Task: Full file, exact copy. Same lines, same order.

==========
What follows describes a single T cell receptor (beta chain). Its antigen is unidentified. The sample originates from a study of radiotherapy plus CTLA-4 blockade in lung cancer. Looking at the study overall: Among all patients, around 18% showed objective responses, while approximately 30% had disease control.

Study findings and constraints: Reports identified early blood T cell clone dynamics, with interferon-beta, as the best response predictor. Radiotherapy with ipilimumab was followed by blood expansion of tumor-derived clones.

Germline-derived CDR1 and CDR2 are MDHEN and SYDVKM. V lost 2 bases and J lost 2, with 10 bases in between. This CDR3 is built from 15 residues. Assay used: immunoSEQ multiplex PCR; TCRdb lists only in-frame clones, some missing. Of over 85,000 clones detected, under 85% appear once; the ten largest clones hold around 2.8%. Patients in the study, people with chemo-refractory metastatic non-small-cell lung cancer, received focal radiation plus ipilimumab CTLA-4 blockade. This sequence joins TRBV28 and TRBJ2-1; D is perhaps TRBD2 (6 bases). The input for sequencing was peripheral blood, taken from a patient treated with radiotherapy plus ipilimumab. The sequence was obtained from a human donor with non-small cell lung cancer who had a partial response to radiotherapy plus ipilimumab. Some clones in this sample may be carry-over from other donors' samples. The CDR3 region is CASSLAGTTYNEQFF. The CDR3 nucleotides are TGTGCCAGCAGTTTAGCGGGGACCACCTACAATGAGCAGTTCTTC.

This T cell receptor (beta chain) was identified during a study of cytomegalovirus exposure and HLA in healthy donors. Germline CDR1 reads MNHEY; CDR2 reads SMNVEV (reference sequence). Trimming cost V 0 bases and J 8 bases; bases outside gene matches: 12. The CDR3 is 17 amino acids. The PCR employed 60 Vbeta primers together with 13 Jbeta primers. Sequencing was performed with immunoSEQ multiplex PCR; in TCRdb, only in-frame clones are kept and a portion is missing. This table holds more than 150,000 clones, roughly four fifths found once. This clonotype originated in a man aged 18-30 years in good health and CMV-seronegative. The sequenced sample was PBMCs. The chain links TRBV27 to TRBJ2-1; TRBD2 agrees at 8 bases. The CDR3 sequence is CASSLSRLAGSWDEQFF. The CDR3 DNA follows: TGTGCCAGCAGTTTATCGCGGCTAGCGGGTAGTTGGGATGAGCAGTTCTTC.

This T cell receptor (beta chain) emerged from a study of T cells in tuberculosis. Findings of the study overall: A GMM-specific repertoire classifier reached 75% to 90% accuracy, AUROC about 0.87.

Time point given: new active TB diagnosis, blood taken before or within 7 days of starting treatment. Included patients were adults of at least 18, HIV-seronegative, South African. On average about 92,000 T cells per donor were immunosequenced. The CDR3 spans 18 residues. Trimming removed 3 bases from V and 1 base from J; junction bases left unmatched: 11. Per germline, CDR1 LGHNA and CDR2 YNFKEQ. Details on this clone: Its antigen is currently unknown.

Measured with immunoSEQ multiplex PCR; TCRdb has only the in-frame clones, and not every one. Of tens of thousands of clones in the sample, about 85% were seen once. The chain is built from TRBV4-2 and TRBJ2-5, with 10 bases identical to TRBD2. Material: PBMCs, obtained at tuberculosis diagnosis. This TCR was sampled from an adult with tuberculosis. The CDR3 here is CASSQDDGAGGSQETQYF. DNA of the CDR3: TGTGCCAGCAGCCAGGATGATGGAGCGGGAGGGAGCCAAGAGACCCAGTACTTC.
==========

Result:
What follows describes a single T cell receptor (beta chain). Its antigen is unidentified. The sample originates from a study of radiotherapy plus CTLA-4 blockade in lung cancer. Looking at the study overall: Among all patients, around 18% showed objective responses, while approximately 30% had disease control.

Study findings and constraints: Reports identified early blood T cell clone dynamics, with interferon-beta, as the best response predictor. Radiotherapy with ipilimumab was followed by blood expansion of tumor-derived clones.

Germline-derived CDR1 and CDR2 are MDHEN and SYDVKM. V lost 2 bases and J lost 2, with 10 bases in between. This CDR3 is built from 15 residues. Assay used: immunoSEQ multiplex PCR; TCRdb lists only in-frame clones, some missing. Of over 85,000 clones detected, under 85% appear once; the ten largest clones hold around 2.8%. Patients in the study, people with chemo-refractory metastatic non-small-cell lung cancer, received focal radiation plus ipilimumab CTLA-4 blockade. This sequence joins TRBV28 and TRBJ2-1; D is perhaps TRBD2 (6 bases). The input for sequencing was peripheral blood, taken from a patient treated with radiotherapy plus ipilimumab. The sequence was obtained from a human donor with non-small cell lung cancer who had a partial response to radiotherapy plus ipilimumab. Some clones in this sample may be carry-over from other donors' samples. The CDR3 region is CASSLAGTTYNEQFF. The CDR3 nucleotides are TGTGCCAGCAGTTTAGCGGGGACCACCTACAATGAGCAGTTCTTC.

This T cell receptor (beta chain) was identified during a study of cytomegalovirus exposure and HLA in healthy donors. Germline CDR1 reads MNHEY; CDR2 reads SMNVEV (reference sequence). Trimming cost V 0 bases and J 8 bases; bases outside gene matches: 12. The CDR3 is 17 amino acids. The PCR employed 60 Vbeta primers together with 13 Jbeta primers. Sequencing was performed with immunoSEQ multiplex PCR; in TCRdb, only in-frame clones are kept and a portion is missing. This table holds more than 150,000 clones, roughly four fifths found once. This clonotype originated in a man aged 18-30 years in good health and CMV-seronegative. The sequenced sample was PBMCs. The chain links TRBV27 to TRBJ2-1; TRBD2 agrees at 8 bases. The CDR3 sequence is CASSLSRLAGSWDEQFF. The CDR3 DNA follows: TGTGCCAGCAGTTTATCGCGGCTAGCGGGTAGTTGGGATGAGCAGTTCTTC.

This T cell receptor (beta chain) emerged from a study of T cells in tuberculosis. Findings of the study overall: A GMM-specific repertoire classifier reached 75% to 90% accuracy, AUROC about 0.87.

Time point given: new active TB diagnosis, blood taken before or within 7 days of starting treatment. Included patients were adults of at least 18, HIV-seronegative, South African. On average about 92,000 T cells per donor were immunosequenced. The CDR3 spans 18 residues. Trimming removed 3 bases from V and 1 base from J; junction bases left unmatched: 11. Per germline, CDR1 LGHNA and CDR2 YNFKEQ. Details on this clone: Its antigen is currently unknown.

Measured with immunoSEQ multiplex PCR; TCRdb has only the in-frame clones, and not every one. Of tens of thousands of clones in the sample, about 85% were seen once. The chain is built from TRBV4-2 and TRBJ2-5, with 10 bases identical to TRBD2. Material: PBMCs, obtained at tuberculosis diagnosis. This TCR was sampled from an adult with tuberculosis. The CDR3 here is CASSQDDGAGGSQETQYF. DNA of the CDR3: TGTGCCAGCAGCCAGGATGATGGAGCGGGAGGGAGCCAAGAGACCCAGTACTTC.